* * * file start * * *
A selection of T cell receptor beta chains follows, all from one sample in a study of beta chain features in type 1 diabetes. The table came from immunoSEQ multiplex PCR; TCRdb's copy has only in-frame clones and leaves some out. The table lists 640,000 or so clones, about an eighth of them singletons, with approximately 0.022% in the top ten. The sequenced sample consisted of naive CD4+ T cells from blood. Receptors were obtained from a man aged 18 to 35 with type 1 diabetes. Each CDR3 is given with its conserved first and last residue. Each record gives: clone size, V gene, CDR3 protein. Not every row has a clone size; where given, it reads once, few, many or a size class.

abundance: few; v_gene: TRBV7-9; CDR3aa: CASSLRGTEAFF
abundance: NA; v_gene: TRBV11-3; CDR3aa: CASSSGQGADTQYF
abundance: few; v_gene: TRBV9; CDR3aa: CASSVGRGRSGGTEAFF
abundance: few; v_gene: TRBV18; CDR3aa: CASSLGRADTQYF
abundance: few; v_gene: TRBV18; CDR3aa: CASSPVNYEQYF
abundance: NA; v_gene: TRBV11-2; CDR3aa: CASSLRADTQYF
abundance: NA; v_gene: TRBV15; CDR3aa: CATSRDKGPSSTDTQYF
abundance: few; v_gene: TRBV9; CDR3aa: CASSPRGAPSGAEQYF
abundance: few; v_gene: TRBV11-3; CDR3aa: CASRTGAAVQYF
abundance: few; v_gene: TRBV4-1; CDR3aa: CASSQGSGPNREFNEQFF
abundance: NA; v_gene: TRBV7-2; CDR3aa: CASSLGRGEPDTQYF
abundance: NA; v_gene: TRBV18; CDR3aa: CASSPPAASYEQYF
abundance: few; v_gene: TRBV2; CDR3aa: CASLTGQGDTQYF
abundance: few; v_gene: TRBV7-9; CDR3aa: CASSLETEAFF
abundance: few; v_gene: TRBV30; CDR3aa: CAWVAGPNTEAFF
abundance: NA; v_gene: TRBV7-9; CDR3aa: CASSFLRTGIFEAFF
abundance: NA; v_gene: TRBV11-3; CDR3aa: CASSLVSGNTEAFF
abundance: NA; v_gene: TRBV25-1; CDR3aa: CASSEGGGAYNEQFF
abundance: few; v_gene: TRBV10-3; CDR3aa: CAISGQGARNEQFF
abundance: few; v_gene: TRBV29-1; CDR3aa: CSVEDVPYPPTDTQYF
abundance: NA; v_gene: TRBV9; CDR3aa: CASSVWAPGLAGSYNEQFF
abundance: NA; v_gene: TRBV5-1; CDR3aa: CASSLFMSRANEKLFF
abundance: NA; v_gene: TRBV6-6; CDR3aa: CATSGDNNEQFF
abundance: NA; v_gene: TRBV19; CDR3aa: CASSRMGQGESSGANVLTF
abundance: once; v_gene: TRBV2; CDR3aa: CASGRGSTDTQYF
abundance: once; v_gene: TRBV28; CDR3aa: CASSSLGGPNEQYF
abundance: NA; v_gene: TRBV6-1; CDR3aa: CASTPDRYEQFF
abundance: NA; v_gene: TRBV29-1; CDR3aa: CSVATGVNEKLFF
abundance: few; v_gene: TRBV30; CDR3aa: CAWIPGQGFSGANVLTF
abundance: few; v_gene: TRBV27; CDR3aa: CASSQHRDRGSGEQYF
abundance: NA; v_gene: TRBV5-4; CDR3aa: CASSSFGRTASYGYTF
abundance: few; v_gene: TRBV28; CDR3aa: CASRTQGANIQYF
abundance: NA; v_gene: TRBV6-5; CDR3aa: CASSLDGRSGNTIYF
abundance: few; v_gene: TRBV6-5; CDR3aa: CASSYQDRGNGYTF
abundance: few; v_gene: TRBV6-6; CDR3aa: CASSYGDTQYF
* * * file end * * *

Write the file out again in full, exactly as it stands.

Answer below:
A selection of T cell receptor beta chains follows, all from one sample in a study of beta chain features in type 1 diabetes. The table came from immunoSEQ multiplex PCR; TCRdb's copy has only in-frame clones and leaves some out. The table lists 640,000 or so clones, about an eighth of them singletons, with approximately 0.022% in the top ten. The sequenced sample consisted of naive CD4+ T cells from blood. Receptors were obtained from a man aged 18 to 35 with type 1 diabetes. Each CDR3 is given with its conserved first and last residue. Each record gives: clone size, V gene, CDR3 protein. Not every row has a clone size; where given, it reads once, few, many or a size class.

abundance: few; v_gene: TRBV7-9; CDR3aa: CASSLRGTEAFF
abundance: NA; v_gene: TRBV11-3; CDR3aa: CASSSGQGADTQYF
abundance: few; v_gene: TRBV9; CDR3aa: CASSVGRGRSGGTEAFF
abundance: few; v_gene: TRBV18; CDR3aa: CASSLGRADTQYF
abundance: few; v_gene: TRBV18; CDR3aa: CASSPVNYEQYF
abundance: NA; v_gene: TRBV11-2; CDR3aa: CASSLRADTQYF
abundance: NA; v_gene: TRBV15; CDR3aa: CATSRDKGPSSTDTQYF
abundance: few; v_gene: TRBV9; CDR3aa: CASSPRGAPSGAEQYF
abundance: few; v_gene: TRBV11-3; CDR3aa: CASRTGAAVQYF
abundance: few; v_gene: TRBV4-1; CDR3aa: CASSQGSGPNREFNEQFF
abundance: NA; v_gene: TRBV7-2; CDR3aa: CASSLGRGEPDTQYF
abundance: NA; v_gene: TRBV18; CDR3aa: CASSPPAASYEQYF
abundance: few; v_gene: TRBV2; CDR3aa: CASLTGQGDTQYF
abundance: few; v_gene: TRBV7-9; CDR3aa: CASSLETEAFF
abundance: few; v_gene: TRBV30; CDR3aa: CAWVAGPNTEAFF
abundance: NA; v_gene: TRBV7-9; CDR3aa: CASSFLRTGIFEAFF
abundance: NA; v_gene: TRBV11-3; CDR3aa: CASSLVSGNTEAFF
abundance: NA; v_gene: TRBV25-1; CDR3aa: CASSEGGGAYNEQFF
abundance: few; v_gene: TRBV10-3; CDR3aa: CAISGQGARNEQFF
abundance: few; v_gene: TRBV29-1; CDR3aa: CSVEDVPYPPTDTQYF
abundance: NA; v_gene: TRBV9; CDR3aa: CASSVWAPGLAGSYNEQFF
abundance: NA; v_gene: TRBV5-1; CDR3aa: CASSLFMSRANEKLFF
abundance: NA; v_gene: TRBV6-6; CDR3aa: CATSGDNNEQFF
abundance: NA; v_gene: TRBV19; CDR3aa: CASSRMGQGESSGANVLTF
abundance: once; v_gene: TRBV2; CDR3aa: CASGRGSTDTQYF
abundance: once; v_gene: TRBV28; CDR3aa: CASSSLGGPNEQYF
abundance: NA; v_gene: TRBV6-1; CDR3aa: CASTPDRYEQFF
abundance: NA; v_gene: TRBV29-1; CDR3aa: CSVATGVNEKLFF
abundance: few; v_gene: TRBV30; CDR3aa: CAWIPGQGFSGANVLTF
abundance: few; v_gene: TRBV27; CDR3aa: CASSQHRDRGSGEQYF
abundance: NA; v_gene: TRBV5-4; CDR3aa: CASSSFGRTASYGYTF
abundance: few; v_gene: TRBV28; CDR3aa: CASRTQGANIQYF
abundance: NA; v_gene: TRBV6-5; CDR3aa: CASSLDGRSGNTIYF
abundance: few; v_gene: TRBV6-5; CDR3aa: CASSYQDRGNGYTF
abundance: few; v_gene: TRBV6-6; CDR3aa: CASSYGDTQYF